BOSTON, Sept 13 (Reuters) – The first trial in the “Operation Varsity Blues” college admissions scandal gets under way on Monday. Here is a look at the key figures and the fallout from the probe.
Federal prosecutors accused 57 people in the largest U.S. college admissions fraud scheme ever uncovered. In it, wealthy people aimed to gain their children spots at elite universities by falsifying entrance exams and bribing coaches to treat them as recruited athletes.
Those charged include parents, the consultant who designed the scheme and university athletic officials.
Forty-six people, including 32 parents, have pleaded guilty. Among them was California college admissions consultant William “Rick” Singer who designed the scheme.
Parents pleading guilty included actresses Lori Loughlin and Felicity Huffman; Loughlin’s fashion designer husband Mossimo Giannulli; former TPG Capital executive Bill McGlashan; Michelle Janavs, whose family’s company created the microwavable snack Hot Pockets; and former Hercules Capital Inc CEO Manuel Henriquez.
Federal prosecutors have said more guilty pleas are possible. Gordon Ernst, a former tennis coach at Georgetown University, is in plea talks, his lawyer has said.
PLEADED NOT GUILTY
The two fathers standing trial on Monday are former casino executive Gamal Aziz, 64, and private equity firm founder John Wilson, 62. They are among those who have pleaded not guilty.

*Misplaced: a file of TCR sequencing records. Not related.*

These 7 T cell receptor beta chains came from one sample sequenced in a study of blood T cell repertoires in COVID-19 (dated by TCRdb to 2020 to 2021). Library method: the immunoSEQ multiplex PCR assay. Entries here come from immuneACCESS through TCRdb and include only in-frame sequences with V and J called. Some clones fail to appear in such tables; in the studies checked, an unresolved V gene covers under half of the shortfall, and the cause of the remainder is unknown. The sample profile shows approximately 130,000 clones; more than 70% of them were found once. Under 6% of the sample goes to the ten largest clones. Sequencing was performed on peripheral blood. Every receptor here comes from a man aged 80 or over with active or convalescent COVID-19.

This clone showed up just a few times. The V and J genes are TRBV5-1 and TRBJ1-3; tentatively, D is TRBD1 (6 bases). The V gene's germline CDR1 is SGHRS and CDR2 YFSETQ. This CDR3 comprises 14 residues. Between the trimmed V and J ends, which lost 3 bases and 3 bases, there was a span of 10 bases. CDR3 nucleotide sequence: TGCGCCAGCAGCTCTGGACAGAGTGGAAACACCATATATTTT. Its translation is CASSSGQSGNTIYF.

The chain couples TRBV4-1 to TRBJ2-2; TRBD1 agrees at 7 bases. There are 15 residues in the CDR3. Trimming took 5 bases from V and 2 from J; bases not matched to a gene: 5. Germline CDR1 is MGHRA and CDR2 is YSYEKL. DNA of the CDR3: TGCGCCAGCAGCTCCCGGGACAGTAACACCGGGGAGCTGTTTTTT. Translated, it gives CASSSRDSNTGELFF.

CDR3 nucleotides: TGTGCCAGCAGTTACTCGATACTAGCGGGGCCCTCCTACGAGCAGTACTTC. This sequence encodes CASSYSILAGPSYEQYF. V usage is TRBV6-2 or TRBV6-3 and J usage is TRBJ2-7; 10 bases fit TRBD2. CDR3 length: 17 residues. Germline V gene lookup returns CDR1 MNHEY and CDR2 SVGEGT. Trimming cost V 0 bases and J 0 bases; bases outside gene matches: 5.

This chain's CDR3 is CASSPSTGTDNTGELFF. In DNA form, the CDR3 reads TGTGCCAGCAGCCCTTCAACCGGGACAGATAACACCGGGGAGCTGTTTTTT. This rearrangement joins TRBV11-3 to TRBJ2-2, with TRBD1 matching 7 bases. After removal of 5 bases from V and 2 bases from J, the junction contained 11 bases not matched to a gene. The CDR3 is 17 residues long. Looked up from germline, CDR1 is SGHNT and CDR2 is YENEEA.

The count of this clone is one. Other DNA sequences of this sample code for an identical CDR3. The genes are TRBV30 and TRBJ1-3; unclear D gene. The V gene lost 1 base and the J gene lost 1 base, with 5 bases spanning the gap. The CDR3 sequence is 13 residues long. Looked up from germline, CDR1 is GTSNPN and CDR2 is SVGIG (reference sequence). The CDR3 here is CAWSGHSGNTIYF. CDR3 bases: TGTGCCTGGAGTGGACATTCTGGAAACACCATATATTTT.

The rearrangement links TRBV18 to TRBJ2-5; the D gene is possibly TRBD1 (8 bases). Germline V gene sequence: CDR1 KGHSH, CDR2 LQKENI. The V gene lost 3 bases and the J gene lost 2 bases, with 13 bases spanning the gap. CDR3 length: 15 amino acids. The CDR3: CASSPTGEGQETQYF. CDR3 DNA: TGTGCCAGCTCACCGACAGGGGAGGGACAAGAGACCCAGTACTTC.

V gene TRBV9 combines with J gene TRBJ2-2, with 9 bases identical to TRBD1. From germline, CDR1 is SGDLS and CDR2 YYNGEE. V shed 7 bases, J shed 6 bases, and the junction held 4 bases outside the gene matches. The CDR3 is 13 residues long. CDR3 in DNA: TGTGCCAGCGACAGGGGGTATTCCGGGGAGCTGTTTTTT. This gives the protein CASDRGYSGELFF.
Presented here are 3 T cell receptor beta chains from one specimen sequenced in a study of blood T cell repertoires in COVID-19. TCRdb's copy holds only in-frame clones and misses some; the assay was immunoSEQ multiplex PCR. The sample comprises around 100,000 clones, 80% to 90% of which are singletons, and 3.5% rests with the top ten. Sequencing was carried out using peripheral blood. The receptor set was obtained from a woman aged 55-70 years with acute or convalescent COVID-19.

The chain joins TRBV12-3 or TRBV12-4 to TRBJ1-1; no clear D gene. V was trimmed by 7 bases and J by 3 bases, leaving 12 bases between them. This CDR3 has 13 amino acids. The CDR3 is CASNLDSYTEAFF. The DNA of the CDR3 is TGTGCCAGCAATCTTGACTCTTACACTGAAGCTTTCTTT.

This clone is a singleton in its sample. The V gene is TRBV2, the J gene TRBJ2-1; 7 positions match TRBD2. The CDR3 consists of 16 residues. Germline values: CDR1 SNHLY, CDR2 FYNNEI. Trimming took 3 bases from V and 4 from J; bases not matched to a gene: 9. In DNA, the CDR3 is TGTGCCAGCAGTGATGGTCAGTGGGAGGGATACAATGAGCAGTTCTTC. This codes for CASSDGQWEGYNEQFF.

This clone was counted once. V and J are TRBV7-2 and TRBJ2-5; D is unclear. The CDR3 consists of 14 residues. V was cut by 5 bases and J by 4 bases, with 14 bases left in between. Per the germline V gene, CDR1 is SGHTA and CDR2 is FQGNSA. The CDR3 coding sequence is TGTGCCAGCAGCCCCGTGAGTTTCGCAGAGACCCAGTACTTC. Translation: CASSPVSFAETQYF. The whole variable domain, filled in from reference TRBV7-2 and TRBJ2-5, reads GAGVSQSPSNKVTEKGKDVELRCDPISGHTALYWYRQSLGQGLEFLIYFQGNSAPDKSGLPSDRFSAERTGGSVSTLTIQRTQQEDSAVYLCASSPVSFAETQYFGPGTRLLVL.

The judge in the case, U.S. District Judge Nathaniel Gorton, has ordered joint trials for the pair and another group of parents who say they are not guilty. Palo Alto residents Gregory and Amy Colburn and businessman I-Hin “Joey” Chen will face trial in January.
Several college athletic officials charged with accepting bribes have denied wrongdoing as well. In November, Jovan Vavic, former USC water polo coach; Donna Heinel, former senior associate athletic director at the school; and William Ferguson, former volleyball coach at USC and Wake Forest University, will face trial.
Singer, who is a cooperating witness for the government, has not yet been sentenced.
Loughlin and Huffman received two months and five months in prison, respectively. Douglas Hodge, former chief executive of investment firm Pimco, received the longest sentence of any defendant, nine months in prison.
Parents have also lost high-powered jobs and had to pay fines and perform community service. Beyond prison time, Hodge received two years supervised release, 500 hours of community service and a $750,000 fine.
Former President Donald Trump pardoned one parent, Miami investor Robert Zangrillo.
None of the children were charged in the case. Most of the parents said their children were unaware of the activity.
When the scandal broke in 2019, colleges including Yale, Georgetown and Stanford withdrew admissions offers or expelled students. Huffman’s daughter was flying to an audition at the acclaimed Juilliard School when the school rescinded the invitation, her father wrote the court.
But a small number of the children were allowed to matriculate or remain enrolled.
The teenagers also faced public embarrassment. One mother told the court that her daughter started having panic attacks. Janavs’ two daughters were banned by their private high school from being on campus and attending events including graduation and prom.
Reporting by Nate Raymond in Boston; Editing by Cynthia Osterman